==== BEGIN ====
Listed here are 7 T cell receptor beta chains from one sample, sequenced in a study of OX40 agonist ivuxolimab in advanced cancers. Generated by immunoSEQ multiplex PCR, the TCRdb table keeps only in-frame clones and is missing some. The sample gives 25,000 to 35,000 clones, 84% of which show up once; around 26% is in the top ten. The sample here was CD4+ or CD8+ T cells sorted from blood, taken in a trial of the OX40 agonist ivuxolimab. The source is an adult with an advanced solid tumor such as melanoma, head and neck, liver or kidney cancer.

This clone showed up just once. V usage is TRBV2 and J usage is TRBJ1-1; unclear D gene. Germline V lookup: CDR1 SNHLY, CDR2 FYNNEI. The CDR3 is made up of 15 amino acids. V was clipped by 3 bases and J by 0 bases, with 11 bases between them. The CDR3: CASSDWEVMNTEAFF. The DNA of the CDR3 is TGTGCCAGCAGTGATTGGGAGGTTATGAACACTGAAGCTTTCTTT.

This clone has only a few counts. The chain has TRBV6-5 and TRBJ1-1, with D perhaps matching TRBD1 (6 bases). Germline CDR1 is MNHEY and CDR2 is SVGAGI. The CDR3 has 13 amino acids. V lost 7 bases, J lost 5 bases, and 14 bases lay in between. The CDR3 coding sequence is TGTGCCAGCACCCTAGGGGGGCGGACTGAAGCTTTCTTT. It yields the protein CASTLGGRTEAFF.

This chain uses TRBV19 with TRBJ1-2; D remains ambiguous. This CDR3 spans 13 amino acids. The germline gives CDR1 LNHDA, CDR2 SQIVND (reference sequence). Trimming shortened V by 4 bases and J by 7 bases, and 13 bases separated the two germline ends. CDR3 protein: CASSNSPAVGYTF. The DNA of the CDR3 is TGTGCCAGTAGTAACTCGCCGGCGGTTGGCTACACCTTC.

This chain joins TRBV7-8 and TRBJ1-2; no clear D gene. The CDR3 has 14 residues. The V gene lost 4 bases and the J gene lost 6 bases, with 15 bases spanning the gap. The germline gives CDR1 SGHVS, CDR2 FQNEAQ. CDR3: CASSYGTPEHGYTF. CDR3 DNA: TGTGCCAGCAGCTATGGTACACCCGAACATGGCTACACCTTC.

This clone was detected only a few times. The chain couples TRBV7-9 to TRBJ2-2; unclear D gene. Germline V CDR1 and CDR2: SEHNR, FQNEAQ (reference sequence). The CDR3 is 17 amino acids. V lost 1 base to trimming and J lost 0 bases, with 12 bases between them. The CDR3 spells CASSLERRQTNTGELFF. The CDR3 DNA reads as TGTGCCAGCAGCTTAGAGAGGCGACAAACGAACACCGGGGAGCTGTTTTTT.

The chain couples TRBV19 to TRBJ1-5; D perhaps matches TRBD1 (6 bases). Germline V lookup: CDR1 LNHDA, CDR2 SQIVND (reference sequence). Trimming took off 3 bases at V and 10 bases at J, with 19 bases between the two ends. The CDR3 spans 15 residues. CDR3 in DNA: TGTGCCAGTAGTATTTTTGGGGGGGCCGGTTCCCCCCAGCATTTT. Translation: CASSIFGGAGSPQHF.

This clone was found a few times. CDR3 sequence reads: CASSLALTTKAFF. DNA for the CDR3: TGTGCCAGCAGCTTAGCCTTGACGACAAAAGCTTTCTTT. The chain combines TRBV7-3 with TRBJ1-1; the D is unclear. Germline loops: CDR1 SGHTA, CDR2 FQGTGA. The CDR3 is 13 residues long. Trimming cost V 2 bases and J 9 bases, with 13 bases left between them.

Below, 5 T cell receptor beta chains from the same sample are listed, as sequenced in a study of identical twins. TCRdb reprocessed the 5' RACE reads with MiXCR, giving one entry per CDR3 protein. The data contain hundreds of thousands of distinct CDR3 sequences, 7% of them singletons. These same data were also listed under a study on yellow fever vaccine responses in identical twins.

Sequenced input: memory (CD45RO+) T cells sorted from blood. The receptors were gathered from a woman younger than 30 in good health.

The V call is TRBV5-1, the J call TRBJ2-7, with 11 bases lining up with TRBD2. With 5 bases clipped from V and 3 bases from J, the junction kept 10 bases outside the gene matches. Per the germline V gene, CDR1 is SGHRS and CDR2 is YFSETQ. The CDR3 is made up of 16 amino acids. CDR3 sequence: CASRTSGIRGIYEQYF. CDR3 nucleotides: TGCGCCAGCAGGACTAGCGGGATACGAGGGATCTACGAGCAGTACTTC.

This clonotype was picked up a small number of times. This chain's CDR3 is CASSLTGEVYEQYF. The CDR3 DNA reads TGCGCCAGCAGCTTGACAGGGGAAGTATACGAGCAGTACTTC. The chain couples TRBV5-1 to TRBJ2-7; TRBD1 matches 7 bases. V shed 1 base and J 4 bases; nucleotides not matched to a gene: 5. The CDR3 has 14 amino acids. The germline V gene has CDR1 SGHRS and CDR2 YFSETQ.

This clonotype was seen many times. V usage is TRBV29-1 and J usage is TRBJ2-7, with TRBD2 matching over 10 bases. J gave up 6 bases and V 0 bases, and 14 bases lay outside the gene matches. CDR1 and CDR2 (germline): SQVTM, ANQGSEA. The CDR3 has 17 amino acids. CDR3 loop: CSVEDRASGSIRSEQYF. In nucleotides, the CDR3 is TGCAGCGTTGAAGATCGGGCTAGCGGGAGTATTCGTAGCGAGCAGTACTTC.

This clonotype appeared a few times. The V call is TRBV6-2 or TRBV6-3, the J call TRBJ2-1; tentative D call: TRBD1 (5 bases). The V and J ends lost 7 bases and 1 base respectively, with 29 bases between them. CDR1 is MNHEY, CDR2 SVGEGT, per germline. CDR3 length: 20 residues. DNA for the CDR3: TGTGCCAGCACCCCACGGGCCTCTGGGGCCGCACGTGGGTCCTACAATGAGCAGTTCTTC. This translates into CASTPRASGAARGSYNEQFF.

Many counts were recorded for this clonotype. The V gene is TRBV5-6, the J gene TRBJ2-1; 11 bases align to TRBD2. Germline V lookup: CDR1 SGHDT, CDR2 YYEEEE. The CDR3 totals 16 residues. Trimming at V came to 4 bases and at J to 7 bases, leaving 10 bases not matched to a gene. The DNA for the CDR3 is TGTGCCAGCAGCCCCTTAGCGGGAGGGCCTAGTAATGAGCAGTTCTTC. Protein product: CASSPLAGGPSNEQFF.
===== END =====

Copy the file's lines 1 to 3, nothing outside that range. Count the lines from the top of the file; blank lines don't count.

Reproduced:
Listed here are 7 T cell receptor beta chains from one sample, sequenced in a study of OX40 agonist ivuxolimab in advanced cancers. Generated by immunoSEQ multiplex PCR, the TCRdb table keeps only in-frame clones and is missing some. The sample gives 25,000 to 35,000 clones, 84% of which show up once; around 26% is in the top ten. The sample here was CD4+ or CD8+ T cells sorted from blood, taken in a trial of the OX40 agonist ivuxolimab. The source is an adult with an advanced solid tumor such as melanoma, head and neck, liver or kidney cancer.

This clone showed up just once. V usage is TRBV2 and J usage is TRBJ1-1; unclear D gene. Germline V lookup: CDR1 SNHLY, CDR2 FYNNEI. The CDR3 is made up of 15 amino acids. V was clipped by 3 bases and J by 0 bases, with 11 bases between them. The CDR3: CASSDWEVMNTEAFF. The DNA of the CDR3 is TGTGCCAGCAGTGATTGGGAGGTTATGAACACTGAAGCTTTCTTT.

This clone has only a few counts. The chain has TRBV6-5 and TRBJ1-1, with D perhaps matching TRBD1 (6 bases). Germline CDR1 is MNHEY and CDR2 is SVGAGI. The CDR3 has 13 amino acids. V lost 7 bases, J lost 5 bases, and 14 bases lay in between. The CDR3 coding sequence is TGTGCCAGCACCCTAGGGGGGCGGACTGAAGCTTTCTTT. It yields the protein CASTLGGRTEAFF.